Several studies or compilations devoted to Canadian charts have been published, including Brendan J. Lyttle's A Chartology of Canadian Popular Music: January 1965 to December 1976 (Toronto 1977, based on RPM ), Ron Hall's The CHUM Chart Book (Toronto 1984), and Ted Kennedy's four volumes, (Oh) Canada Cuts, Canada Top 40, Charts Canada, and Country Canada (Kelowna, BC 1989, based on RPM and The Record ). Both the Lyttle and Kennedy books also make reference to chart positions reached in the US publication Billboard. A distantly related principle underscores André Gibeault's Canadian Records: A discography and price guide of Canadian 45's and LP's from 1955 to 1975 (Montreal 1987), which assesses the collector's value of some 4000 recordings.

Canadians on the Billboard top 100

Of the many US publications to monitor the recording industry, Billboard (established 1894 in New York) is generally considered the most authoritive. To reach the no. 1 position on its Top (latterly, Hot) 100 is the ultimate achievement in the English-speaking, North American recording industry.

The following are recordings 1955-90 by Canadians or Canadian-based artists to reach no. 1 on the Billboard top 100:

'Diana,' Paul Anka, 9 Sep 1957

'Lonely Boy,' Paul Anka, 13 Jul 1959

'Theme from "A Summer Place,' Percy Faith, 22 Feb 1960

'Ringo,' Lorne Greene, 5 Dec 1964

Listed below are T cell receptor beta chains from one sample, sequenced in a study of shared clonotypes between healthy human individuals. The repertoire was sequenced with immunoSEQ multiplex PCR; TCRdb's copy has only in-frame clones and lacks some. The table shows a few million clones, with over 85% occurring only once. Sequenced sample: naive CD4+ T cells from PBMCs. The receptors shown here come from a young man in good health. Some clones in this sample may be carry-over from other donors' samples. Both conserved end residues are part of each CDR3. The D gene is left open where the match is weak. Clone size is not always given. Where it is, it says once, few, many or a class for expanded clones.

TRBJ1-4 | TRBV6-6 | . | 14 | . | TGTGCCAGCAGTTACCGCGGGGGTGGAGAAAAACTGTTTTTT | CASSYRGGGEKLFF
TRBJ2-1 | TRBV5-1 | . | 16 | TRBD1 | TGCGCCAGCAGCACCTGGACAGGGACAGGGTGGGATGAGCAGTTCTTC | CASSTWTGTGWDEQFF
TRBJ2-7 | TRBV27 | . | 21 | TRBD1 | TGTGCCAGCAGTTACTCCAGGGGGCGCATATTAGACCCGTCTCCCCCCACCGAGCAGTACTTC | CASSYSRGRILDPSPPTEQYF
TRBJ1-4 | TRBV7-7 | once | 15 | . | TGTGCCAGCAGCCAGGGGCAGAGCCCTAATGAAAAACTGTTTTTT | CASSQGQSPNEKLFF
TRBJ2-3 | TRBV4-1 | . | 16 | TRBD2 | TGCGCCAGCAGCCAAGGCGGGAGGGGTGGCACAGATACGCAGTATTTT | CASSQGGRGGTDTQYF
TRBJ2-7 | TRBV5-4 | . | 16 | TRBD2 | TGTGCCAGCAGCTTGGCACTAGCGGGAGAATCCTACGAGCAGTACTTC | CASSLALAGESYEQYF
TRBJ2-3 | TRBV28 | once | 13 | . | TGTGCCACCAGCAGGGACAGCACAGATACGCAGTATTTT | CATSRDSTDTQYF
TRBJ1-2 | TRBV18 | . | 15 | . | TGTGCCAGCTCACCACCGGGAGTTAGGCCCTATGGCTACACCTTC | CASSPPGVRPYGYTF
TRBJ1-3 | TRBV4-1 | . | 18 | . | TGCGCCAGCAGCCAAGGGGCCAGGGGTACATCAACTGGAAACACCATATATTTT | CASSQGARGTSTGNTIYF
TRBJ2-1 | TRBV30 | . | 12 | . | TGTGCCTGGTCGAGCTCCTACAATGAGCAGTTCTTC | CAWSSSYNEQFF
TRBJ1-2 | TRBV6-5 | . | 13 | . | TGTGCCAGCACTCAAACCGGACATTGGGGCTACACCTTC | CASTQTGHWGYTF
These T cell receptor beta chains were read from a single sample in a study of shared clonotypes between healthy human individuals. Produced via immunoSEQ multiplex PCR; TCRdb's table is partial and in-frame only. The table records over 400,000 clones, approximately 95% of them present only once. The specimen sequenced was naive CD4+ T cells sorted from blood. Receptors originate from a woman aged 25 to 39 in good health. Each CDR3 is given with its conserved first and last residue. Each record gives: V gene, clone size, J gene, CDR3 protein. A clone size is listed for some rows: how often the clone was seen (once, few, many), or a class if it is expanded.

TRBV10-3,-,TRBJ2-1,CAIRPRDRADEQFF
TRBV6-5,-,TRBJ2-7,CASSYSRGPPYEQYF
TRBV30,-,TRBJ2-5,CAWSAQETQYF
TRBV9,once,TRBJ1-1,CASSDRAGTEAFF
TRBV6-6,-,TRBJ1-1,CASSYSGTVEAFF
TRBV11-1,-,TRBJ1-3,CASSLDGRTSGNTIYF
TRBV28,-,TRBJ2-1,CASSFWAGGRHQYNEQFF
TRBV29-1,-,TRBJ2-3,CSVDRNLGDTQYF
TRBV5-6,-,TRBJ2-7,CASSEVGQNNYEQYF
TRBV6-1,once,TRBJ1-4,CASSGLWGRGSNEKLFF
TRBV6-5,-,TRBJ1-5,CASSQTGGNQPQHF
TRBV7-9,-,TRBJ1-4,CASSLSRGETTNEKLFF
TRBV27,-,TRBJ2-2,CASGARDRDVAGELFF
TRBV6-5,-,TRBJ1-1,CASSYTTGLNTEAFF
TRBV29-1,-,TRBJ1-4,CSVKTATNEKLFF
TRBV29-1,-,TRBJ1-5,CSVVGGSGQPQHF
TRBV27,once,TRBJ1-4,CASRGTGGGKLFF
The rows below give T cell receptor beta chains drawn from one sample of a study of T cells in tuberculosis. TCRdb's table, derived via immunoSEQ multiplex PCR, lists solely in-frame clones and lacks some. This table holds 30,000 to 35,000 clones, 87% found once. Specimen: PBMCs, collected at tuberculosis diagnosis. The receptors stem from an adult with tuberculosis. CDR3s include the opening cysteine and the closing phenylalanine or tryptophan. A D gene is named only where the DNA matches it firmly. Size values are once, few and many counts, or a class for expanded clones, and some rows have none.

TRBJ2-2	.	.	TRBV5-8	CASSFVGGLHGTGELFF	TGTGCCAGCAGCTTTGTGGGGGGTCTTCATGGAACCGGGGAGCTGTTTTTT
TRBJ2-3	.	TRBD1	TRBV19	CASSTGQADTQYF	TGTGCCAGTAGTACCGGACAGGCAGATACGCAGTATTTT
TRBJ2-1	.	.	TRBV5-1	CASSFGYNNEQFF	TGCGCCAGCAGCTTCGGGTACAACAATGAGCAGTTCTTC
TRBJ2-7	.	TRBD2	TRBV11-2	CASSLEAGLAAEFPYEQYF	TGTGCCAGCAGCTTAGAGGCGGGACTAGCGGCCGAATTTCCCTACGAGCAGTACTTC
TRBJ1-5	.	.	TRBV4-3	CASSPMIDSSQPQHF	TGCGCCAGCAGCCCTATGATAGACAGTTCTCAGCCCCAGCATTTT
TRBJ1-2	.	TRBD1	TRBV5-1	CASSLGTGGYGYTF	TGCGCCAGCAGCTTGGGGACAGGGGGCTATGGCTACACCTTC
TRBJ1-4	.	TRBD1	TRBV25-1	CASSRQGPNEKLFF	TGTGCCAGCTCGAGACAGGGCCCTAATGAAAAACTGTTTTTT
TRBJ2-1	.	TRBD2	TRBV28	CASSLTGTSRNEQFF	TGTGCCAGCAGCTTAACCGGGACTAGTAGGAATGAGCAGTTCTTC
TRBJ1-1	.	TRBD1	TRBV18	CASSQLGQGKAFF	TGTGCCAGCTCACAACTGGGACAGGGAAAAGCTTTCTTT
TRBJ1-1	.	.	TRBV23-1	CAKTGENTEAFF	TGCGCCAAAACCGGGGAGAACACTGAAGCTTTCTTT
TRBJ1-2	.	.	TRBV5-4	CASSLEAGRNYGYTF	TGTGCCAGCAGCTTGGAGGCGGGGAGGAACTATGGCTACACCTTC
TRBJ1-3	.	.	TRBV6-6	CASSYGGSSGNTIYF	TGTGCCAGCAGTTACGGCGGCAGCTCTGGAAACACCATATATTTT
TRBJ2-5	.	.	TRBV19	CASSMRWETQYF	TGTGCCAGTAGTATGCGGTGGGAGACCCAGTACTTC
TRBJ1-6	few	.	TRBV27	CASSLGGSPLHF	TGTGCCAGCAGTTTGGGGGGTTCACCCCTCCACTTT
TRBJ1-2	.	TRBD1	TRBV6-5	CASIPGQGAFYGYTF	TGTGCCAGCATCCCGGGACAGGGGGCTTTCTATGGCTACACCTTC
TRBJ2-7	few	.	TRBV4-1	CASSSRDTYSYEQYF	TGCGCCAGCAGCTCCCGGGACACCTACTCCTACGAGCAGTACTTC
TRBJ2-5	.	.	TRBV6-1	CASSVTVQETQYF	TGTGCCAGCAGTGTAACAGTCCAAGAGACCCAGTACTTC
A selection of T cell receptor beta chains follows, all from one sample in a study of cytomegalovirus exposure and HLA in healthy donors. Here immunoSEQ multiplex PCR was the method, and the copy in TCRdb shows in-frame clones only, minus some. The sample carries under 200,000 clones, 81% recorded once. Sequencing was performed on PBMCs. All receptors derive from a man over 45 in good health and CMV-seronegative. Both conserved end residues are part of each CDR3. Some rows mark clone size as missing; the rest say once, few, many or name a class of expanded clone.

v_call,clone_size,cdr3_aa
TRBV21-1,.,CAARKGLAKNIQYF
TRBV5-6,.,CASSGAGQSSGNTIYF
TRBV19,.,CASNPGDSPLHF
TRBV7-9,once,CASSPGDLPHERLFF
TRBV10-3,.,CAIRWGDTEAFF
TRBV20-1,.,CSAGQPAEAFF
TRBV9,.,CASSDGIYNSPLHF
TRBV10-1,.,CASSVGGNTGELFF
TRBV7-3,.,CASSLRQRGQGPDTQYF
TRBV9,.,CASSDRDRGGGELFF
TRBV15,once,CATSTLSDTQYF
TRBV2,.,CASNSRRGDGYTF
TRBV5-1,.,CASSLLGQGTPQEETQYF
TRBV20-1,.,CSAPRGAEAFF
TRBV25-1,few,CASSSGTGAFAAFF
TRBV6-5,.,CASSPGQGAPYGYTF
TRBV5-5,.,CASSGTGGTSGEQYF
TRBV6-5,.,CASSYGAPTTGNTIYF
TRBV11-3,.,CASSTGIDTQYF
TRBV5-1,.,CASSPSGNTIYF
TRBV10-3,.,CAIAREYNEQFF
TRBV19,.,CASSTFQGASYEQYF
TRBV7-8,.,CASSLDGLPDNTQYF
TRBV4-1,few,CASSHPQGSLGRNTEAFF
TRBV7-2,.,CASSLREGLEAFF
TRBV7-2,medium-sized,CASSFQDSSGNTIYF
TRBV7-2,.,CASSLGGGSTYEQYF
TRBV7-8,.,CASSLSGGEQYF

'American Woman,' Guess Who, 9 May 1969

'Heart of Gold,' Neil Young, 18 Mar 1972

'Seasons in the Sun,' Terry Jacks, 2 Mar 1974

'Sundown,' Gordon Lightfoot, 29 Jun 1974

'Rock Me Gently,' Andy Kim, 28 Sep 1974

'You Ain't Seen Nothin' Yet,' Bachman-Turner Overdrive (BTO), 16 Nov 1974

'Hot Child in the City,' Nick Gilder, 28 Oct 1978

'You Needed Me,' Anne Murray, 4 Nov 1978

'Heaven,' Bryan Adams, 22 Jun 1985

'When I'm With You,' Sheriff, 30 Jan 1989

'Black Velvet,' Alannah Myles, 17 Mar 1990

'(Everything I Do) I Do It For You,' Bryan Adams, 27 Jul 1991

The actor Lorne Greene (b Ottawa 1915, d Santa Monica, Cal, 1987), was enjoying a long run as Ben Cartwright on NBC-TV's 'Bonanza' when his old-west narrative 'Ringo' was released in 1964. Andy Kim (b Andrew Yoachim, Montreal 1952), moved in his teens to New York; his song 'Sugar, Sugar,' recorded by the Archies, also reached no. 1 in 1969. Gilder (b London 1951) lived 1971-6 in Vancouver, where he was the singer for the rock band Sweeney Todd, before moving to Los Angeles. The success of 'Hot Child in the City,' brought him Juno Awards in 1979 as most-promising male singer and for best-selling single. Sheriff was a Toronto band, fl 1980-5; 'When I'm With You,' popular in Canada in 1983, was an international hit unexpectedly in 1989.